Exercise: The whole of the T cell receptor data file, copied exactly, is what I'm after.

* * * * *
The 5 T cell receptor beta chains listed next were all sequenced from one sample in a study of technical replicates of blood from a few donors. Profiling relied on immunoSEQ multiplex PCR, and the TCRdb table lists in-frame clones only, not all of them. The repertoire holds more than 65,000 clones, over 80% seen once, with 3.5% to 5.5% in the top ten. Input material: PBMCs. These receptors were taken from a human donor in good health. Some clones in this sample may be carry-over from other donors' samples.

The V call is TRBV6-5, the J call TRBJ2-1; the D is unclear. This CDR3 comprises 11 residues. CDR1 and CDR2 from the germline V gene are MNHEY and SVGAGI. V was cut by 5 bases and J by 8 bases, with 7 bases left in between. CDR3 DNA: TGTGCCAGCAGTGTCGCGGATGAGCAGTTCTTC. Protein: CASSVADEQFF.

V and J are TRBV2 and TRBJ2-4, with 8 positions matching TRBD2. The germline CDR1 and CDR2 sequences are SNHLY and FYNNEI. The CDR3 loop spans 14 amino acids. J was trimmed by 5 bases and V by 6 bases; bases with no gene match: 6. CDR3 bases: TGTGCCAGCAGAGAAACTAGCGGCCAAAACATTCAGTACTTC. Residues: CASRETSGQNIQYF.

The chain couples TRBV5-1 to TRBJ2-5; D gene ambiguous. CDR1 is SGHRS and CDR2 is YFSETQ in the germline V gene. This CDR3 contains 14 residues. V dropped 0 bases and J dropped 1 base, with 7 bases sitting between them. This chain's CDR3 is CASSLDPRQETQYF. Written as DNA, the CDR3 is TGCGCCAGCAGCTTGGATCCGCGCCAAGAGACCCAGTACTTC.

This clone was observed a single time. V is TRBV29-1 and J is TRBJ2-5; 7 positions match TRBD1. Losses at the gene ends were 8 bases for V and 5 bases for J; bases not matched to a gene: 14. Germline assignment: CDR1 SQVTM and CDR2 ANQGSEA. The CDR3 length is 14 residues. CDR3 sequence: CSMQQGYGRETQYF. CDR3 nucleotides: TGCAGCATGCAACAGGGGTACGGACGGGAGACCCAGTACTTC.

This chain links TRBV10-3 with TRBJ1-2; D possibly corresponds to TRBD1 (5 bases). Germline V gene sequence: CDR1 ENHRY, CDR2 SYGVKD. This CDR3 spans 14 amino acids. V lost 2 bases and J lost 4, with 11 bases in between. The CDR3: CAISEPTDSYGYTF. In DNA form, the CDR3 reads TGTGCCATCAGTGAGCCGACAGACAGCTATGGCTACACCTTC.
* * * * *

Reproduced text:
The 5 T cell receptor beta chains listed next were all sequenced from one sample in a study of technical replicates of blood from a few donors. Profiling relied on immunoSEQ multiplex PCR, and the TCRdb table lists in-frame clones only, not all of them. The repertoire holds more than 65,000 clones, over 80% seen once, with 3.5% to 5.5% in the top ten. Input material: PBMCs. These receptors were taken from a human donor in good health. Some clones in this sample may be carry-over from other donors' samples.

The V call is TRBV6-5, the J call TRBJ2-1; the D is unclear. This CDR3 comprises 11 residues. CDR1 and CDR2 from the germline V gene are MNHEY and SVGAGI. V was cut by 5 bases and J by 8 bases, with 7 bases left in between. CDR3 DNA: TGTGCCAGCAGTGTCGCGGATGAGCAGTTCTTC. Protein: CASSVADEQFF.

V and J are TRBV2 and TRBJ2-4, with 8 positions matching TRBD2. The germline CDR1 and CDR2 sequences are SNHLY and FYNNEI. The CDR3 loop spans 14 amino acids. J was trimmed by 5 bases and V by 6 bases; bases with no gene match: 6. CDR3 bases: TGTGCCAGCAGAGAAACTAGCGGCCAAAACATTCAGTACTTC. Residues: CASRETSGQNIQYF.

The chain couples TRBV5-1 to TRBJ2-5; D gene ambiguous. CDR1 is SGHRS and CDR2 is YFSETQ in the germline V gene. This CDR3 contains 14 residues. V dropped 0 bases and J dropped 1 base, with 7 bases sitting between them. This chain's CDR3 is CASSLDPRQETQYF. Written as DNA, the CDR3 is TGCGCCAGCAGCTTGGATCCGCGCCAAGAGACCCAGTACTTC.

This clone was observed a single time. V is TRBV29-1 and J is TRBJ2-5; 7 positions match TRBD1. Losses at the gene ends were 8 bases for V and 5 bases for J; bases not matched to a gene: 14. Germline assignment: CDR1 SQVTM and CDR2 ANQGSEA. The CDR3 length is 14 residues. CDR3 sequence: CSMQQGYGRETQYF. CDR3 nucleotides: TGCAGCATGCAACAGGGGTACGGACGGGAGACCCAGTACTTC.

This chain links TRBV10-3 with TRBJ1-2; D possibly corresponds to TRBD1 (5 bases). Germline V gene sequence: CDR1 ENHRY, CDR2 SYGVKD. This CDR3 spans 14 amino acids. V lost 2 bases and J lost 4, with 11 bases in between. The CDR3: CAISEPTDSYGYTF. In DNA form, the CDR3 reads TGTGCCATCAGTGAGCCGACAGACAGCTATGGCTACACCTTC.